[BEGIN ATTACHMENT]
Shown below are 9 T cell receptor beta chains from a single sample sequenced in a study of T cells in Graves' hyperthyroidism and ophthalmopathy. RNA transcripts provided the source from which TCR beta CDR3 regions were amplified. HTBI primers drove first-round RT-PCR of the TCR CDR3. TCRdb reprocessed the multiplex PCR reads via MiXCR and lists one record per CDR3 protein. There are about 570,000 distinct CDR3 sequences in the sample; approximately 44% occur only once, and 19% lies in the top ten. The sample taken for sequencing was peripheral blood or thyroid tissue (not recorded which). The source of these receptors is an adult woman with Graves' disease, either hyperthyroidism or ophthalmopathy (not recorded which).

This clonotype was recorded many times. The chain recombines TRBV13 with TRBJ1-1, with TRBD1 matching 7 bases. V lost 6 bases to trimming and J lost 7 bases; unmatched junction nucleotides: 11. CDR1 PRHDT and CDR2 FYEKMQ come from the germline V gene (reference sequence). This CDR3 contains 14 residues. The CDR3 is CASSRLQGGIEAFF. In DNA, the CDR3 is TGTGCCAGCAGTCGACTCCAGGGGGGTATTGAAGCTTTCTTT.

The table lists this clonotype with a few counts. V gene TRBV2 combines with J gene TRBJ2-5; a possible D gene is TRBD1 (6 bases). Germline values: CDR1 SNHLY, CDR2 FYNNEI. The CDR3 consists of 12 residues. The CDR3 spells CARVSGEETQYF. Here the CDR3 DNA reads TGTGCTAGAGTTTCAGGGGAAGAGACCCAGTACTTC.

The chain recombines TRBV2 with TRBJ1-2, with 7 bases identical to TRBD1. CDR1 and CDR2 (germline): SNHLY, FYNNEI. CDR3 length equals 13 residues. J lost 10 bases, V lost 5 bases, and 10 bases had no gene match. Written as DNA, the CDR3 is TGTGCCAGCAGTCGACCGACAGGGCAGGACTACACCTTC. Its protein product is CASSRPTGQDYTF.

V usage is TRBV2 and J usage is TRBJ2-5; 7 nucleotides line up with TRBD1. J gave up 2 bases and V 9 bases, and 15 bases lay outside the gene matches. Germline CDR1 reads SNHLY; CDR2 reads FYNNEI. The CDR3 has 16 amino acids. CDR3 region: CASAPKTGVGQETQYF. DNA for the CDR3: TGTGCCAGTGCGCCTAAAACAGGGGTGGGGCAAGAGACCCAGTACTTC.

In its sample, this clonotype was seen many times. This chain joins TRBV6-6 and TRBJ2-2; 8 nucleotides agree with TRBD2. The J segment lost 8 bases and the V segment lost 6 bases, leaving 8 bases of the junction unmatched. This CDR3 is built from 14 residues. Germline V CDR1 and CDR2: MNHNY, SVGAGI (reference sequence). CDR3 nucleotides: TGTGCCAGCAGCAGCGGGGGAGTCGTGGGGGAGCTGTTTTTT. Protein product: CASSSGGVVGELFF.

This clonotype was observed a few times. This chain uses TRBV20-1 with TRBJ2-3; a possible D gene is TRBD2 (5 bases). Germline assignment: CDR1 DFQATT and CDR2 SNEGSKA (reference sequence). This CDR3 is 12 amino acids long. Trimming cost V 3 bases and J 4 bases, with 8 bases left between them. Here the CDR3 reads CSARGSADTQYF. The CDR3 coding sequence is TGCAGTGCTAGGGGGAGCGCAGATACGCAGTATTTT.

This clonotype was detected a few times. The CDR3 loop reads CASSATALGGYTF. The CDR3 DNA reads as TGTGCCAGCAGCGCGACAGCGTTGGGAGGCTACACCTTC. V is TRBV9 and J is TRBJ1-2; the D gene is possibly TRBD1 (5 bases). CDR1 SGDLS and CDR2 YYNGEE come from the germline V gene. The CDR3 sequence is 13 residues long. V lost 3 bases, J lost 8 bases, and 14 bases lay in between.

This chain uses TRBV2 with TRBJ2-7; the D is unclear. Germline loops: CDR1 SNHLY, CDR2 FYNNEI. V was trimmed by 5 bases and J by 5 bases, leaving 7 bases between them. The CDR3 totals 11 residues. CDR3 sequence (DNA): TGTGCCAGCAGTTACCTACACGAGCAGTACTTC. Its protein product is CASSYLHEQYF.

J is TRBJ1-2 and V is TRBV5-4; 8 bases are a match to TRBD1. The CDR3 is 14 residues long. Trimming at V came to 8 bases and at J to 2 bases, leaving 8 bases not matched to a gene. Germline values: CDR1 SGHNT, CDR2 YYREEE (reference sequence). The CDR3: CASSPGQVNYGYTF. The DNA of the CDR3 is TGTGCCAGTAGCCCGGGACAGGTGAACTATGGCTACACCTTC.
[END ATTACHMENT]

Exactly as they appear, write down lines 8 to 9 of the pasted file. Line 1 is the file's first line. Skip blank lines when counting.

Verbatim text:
This clonotype was detected a few times. The CDR3 loop reads CASSATALGGYTF. The CDR3 DNA reads as TGTGCCAGCAGCGCGACAGCGTTGGGAGGCTACACCTTC. V is TRBV9 and J is TRBJ1-2; the D gene is possibly TRBD1 (5 bases). CDR1 SGDLS and CDR2 YYNGEE come from the germline V gene. The CDR3 sequence is 13 residues long. V lost 3 bases, J lost 8 bases, and 14 bases lay in between.

This chain uses TRBV2 with TRBJ2-7; the D is unclear. Germline loops: CDR1 SNHLY, CDR2 FYNNEI. V was trimmed by 5 bases and J by 5 bases, leaving 7 bases between them. The CDR3 totals 11 residues. CDR3 sequence (DNA): TGTGCCAGCAGTTACCTACACGAGCAGTACTTC. Its protein product is CASSYLHEQYF.